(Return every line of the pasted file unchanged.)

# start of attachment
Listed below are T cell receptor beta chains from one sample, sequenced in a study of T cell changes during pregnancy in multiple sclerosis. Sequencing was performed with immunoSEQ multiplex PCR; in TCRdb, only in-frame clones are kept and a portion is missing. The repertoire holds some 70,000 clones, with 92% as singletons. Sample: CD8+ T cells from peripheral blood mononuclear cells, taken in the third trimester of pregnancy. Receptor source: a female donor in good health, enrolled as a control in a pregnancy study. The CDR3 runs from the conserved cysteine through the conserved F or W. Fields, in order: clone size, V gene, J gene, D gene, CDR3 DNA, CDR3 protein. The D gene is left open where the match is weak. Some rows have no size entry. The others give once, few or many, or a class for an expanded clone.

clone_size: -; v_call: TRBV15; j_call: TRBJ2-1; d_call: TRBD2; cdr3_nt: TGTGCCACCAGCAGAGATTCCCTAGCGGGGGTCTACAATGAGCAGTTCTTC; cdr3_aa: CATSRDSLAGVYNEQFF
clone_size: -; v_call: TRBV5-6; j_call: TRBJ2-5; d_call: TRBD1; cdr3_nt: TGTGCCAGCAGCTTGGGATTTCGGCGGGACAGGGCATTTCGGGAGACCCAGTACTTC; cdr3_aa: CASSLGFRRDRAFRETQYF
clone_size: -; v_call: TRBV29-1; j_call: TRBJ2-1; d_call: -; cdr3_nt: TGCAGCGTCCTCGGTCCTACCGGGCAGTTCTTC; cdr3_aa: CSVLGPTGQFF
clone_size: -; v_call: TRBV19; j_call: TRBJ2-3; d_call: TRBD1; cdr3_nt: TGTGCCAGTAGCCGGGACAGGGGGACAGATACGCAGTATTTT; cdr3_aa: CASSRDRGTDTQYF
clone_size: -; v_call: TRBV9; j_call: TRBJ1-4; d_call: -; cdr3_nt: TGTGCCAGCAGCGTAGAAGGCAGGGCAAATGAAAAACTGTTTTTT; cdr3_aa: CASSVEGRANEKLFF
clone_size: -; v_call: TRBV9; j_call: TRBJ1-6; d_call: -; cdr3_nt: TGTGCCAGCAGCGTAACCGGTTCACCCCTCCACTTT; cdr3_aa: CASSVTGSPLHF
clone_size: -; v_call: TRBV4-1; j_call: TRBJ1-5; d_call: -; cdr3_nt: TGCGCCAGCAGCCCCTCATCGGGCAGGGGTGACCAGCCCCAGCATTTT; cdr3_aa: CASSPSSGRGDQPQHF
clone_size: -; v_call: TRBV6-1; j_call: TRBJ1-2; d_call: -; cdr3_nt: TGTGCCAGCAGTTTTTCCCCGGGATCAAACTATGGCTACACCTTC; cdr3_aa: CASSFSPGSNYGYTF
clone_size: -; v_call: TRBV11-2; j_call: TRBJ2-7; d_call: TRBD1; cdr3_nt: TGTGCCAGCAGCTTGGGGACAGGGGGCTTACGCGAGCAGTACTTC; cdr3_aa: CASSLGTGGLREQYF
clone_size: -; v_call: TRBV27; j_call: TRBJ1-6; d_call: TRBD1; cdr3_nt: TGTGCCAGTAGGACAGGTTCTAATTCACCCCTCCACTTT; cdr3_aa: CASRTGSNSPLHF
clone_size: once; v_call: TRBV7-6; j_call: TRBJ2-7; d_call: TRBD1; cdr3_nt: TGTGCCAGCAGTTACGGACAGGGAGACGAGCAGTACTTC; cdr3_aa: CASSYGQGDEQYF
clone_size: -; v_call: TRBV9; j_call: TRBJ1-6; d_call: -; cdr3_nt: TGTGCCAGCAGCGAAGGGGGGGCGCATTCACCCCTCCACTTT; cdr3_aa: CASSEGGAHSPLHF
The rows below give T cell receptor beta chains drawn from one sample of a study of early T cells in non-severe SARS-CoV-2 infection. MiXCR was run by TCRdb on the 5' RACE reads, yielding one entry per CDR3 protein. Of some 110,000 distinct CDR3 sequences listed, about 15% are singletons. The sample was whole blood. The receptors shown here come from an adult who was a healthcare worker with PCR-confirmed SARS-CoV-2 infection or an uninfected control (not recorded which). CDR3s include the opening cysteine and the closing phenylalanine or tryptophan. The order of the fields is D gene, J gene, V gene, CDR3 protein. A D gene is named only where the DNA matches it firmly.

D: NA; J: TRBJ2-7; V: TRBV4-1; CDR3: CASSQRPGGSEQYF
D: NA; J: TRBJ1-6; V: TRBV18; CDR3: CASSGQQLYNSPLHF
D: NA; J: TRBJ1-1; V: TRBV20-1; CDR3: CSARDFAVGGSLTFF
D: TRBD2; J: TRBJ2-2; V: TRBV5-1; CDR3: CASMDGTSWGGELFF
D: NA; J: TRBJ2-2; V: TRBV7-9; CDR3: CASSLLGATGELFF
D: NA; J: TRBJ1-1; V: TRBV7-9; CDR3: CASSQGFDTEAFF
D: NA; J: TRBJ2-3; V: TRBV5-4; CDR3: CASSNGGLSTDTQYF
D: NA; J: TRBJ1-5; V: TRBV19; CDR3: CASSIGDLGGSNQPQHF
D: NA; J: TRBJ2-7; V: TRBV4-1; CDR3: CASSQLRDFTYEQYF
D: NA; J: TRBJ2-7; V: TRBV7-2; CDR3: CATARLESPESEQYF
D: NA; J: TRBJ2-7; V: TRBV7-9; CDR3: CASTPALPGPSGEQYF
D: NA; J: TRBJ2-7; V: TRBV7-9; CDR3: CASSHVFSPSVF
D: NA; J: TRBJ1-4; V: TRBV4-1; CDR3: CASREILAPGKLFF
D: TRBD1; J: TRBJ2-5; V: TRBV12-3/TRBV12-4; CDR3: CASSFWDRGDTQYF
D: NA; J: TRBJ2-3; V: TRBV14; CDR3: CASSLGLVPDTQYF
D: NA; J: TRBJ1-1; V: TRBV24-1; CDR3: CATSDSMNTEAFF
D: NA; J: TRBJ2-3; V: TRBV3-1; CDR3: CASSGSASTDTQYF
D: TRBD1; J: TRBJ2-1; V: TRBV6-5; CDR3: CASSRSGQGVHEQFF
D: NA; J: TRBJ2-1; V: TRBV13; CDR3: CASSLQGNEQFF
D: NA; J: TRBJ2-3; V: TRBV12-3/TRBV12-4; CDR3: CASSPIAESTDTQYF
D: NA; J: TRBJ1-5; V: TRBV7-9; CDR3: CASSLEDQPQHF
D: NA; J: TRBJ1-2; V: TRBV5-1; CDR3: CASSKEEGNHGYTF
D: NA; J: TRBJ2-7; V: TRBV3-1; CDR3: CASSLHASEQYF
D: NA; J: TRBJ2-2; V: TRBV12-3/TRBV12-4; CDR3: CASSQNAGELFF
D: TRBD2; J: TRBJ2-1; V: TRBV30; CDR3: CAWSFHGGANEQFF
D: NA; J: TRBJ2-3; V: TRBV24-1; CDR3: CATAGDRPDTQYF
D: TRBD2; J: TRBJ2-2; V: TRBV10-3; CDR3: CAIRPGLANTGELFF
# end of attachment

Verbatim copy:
Listed below are T cell receptor beta chains from one sample, sequenced in a study of T cell changes during pregnancy in multiple sclerosis. Sequencing was performed with immunoSEQ multiplex PCR; in TCRdb, only in-frame clones are kept and a portion is missing. The repertoire holds some 70,000 clones, with 92% as singletons. Sample: CD8+ T cells from peripheral blood mononuclear cells, taken in the third trimester of pregnancy. Receptor source: a female donor in good health, enrolled as a control in a pregnancy study. The CDR3 runs from the conserved cysteine through the conserved F or W. Fields, in order: clone size, V gene, J gene, D gene, CDR3 DNA, CDR3 protein. The D gene is left open where the match is weak. Some rows have no size entry. The others give once, few or many, or a class for an expanded clone.

clone_size: -; v_call: TRBV15; j_call: TRBJ2-1; d_call: TRBD2; cdr3_nt: TGTGCCACCAGCAGAGATTCCCTAGCGGGGGTCTACAATGAGCAGTTCTTC; cdr3_aa: CATSRDSLAGVYNEQFF
clone_size: -; v_call: TRBV5-6; j_call: TRBJ2-5; d_call: TRBD1; cdr3_nt: TGTGCCAGCAGCTTGGGATTTCGGCGGGACAGGGCATTTCGGGAGACCCAGTACTTC; cdr3_aa: CASSLGFRRDRAFRETQYF
clone_size: -; v_call: TRBV29-1; j_call: TRBJ2-1; d_call: -; cdr3_nt: TGCAGCGTCCTCGGTCCTACCGGGCAGTTCTTC; cdr3_aa: CSVLGPTGQFF
clone_size: -; v_call: TRBV19; j_call: TRBJ2-3; d_call: TRBD1; cdr3_nt: TGTGCCAGTAGCCGGGACAGGGGGACAGATACGCAGTATTTT; cdr3_aa: CASSRDRGTDTQYF
clone_size: -; v_call: TRBV9; j_call: TRBJ1-4; d_call: -; cdr3_nt: TGTGCCAGCAGCGTAGAAGGCAGGGCAAATGAAAAACTGTTTTTT; cdr3_aa: CASSVEGRANEKLFF
clone_size: -; v_call: TRBV9; j_call: TRBJ1-6; d_call: -; cdr3_nt: TGTGCCAGCAGCGTAACCGGTTCACCCCTCCACTTT; cdr3_aa: CASSVTGSPLHF
clone_size: -; v_call: TRBV4-1; j_call: TRBJ1-5; d_call: -; cdr3_nt: TGCGCCAGCAGCCCCTCATCGGGCAGGGGTGACCAGCCCCAGCATTTT; cdr3_aa: CASSPSSGRGDQPQHF
clone_size: -; v_call: TRBV6-1; j_call: TRBJ1-2; d_call: -; cdr3_nt: TGTGCCAGCAGTTTTTCCCCGGGATCAAACTATGGCTACACCTTC; cdr3_aa: CASSFSPGSNYGYTF
clone_size: -; v_call: TRBV11-2; j_call: TRBJ2-7; d_call: TRBD1; cdr3_nt: TGTGCCAGCAGCTTGGGGACAGGGGGCTTACGCGAGCAGTACTTC; cdr3_aa: CASSLGTGGLREQYF
clone_size: -; v_call: TRBV27; j_call: TRBJ1-6; d_call: TRBD1; cdr3_nt: TGTGCCAGTAGGACAGGTTCTAATTCACCCCTCCACTTT; cdr3_aa: CASRTGSNSPLHF
clone_size: once; v_call: TRBV7-6; j_call: TRBJ2-7; d_call: TRBD1; cdr3_nt: TGTGCCAGCAGTTACGGACAGGGAGACGAGCAGTACTTC; cdr3_aa: CASSYGQGDEQYF
clone_size: -; v_call: TRBV9; j_call: TRBJ1-6; d_call: -; cdr3_nt: TGTGCCAGCAGCGAAGGGGGGGCGCATTCACCCCTCCACTTT; cdr3_aa: CASSEGGAHSPLHF
The rows below give T cell receptor beta chains drawn from one sample of a study of early T cells in non-severe SARS-CoV-2 infection. MiXCR was run by TCRdb on the 5' RACE reads, yielding one entry per CDR3 protein. Of some 110,000 distinct CDR3 sequences listed, about 15% are singletons. The sample was whole blood. The receptors shown here come from an adult who was a healthcare worker with PCR-confirmed SARS-CoV-2 infection or an uninfected control (not recorded which). CDR3s include the opening cysteine and the closing phenylalanine or tryptophan. The order of the fields is D gene, J gene, V gene, CDR3 protein. A D gene is named only where the DNA matches it firmly.

D: NA; J: TRBJ2-7; V: TRBV4-1; CDR3: CASSQRPGGSEQYF
D: NA; J: TRBJ1-6; V: TRBV18; CDR3: CASSGQQLYNSPLHF
D: NA; J: TRBJ1-1; V: TRBV20-1; CDR3: CSARDFAVGGSLTFF
D: TRBD2; J: TRBJ2-2; V: TRBV5-1; CDR3: CASMDGTSWGGELFF
D: NA; J: TRBJ2-2; V: TRBV7-9; CDR3: CASSLLGATGELFF
D: NA; J: TRBJ1-1; V: TRBV7-9; CDR3: CASSQGFDTEAFF
D: NA; J: TRBJ2-3; V: TRBV5-4; CDR3: CASSNGGLSTDTQYF
D: NA; J: TRBJ1-5; V: TRBV19; CDR3: CASSIGDLGGSNQPQHF
D: NA; J: TRBJ2-7; V: TRBV4-1; CDR3: CASSQLRDFTYEQYF
D: NA; J: TRBJ2-7; V: TRBV7-2; CDR3: CATARLESPESEQYF
D: NA; J: TRBJ2-7; V: TRBV7-9; CDR3: CASTPALPGPSGEQYF
D: NA; J: TRBJ2-7; V: TRBV7-9; CDR3: CASSHVFSPSVF
D: NA; J: TRBJ1-4; V: TRBV4-1; CDR3: CASREILAPGKLFF
D: TRBD1; J: TRBJ2-5; V: TRBV12-3/TRBV12-4; CDR3: CASSFWDRGDTQYF
D: NA; J: TRBJ2-3; V: TRBV14; CDR3: CASSLGLVPDTQYF
D: NA; J: TRBJ1-1; V: TRBV24-1; CDR3: CATSDSMNTEAFF
D: NA; J: TRBJ2-3; V: TRBV3-1; CDR3: CASSGSASTDTQYF
D: TRBD1; J: TRBJ2-1; V: TRBV6-5; CDR3: CASSRSGQGVHEQFF
D: NA; J: TRBJ2-1; V: TRBV13; CDR3: CASSLQGNEQFF
D: NA; J: TRBJ2-3; V: TRBV12-3/TRBV12-4; CDR3: CASSPIAESTDTQYF
D: NA; J: TRBJ1-5; V: TRBV7-9; CDR3: CASSLEDQPQHF
D: NA; J: TRBJ1-2; V: TRBV5-1; CDR3: CASSKEEGNHGYTF
D: NA; J: TRBJ2-7; V: TRBV3-1; CDR3: CASSLHASEQYF
D: NA; J: TRBJ2-2; V: TRBV12-3/TRBV12-4; CDR3: CASSQNAGELFF
D: TRBD2; J: TRBJ2-1; V: TRBV30; CDR3: CAWSFHGGANEQFF
D: NA; J: TRBJ2-3; V: TRBV24-1; CDR3: CATAGDRPDTQYF
D: TRBD2; J: TRBJ2-2; V: TRBV10-3; CDR3: CAIRPGLANTGELFF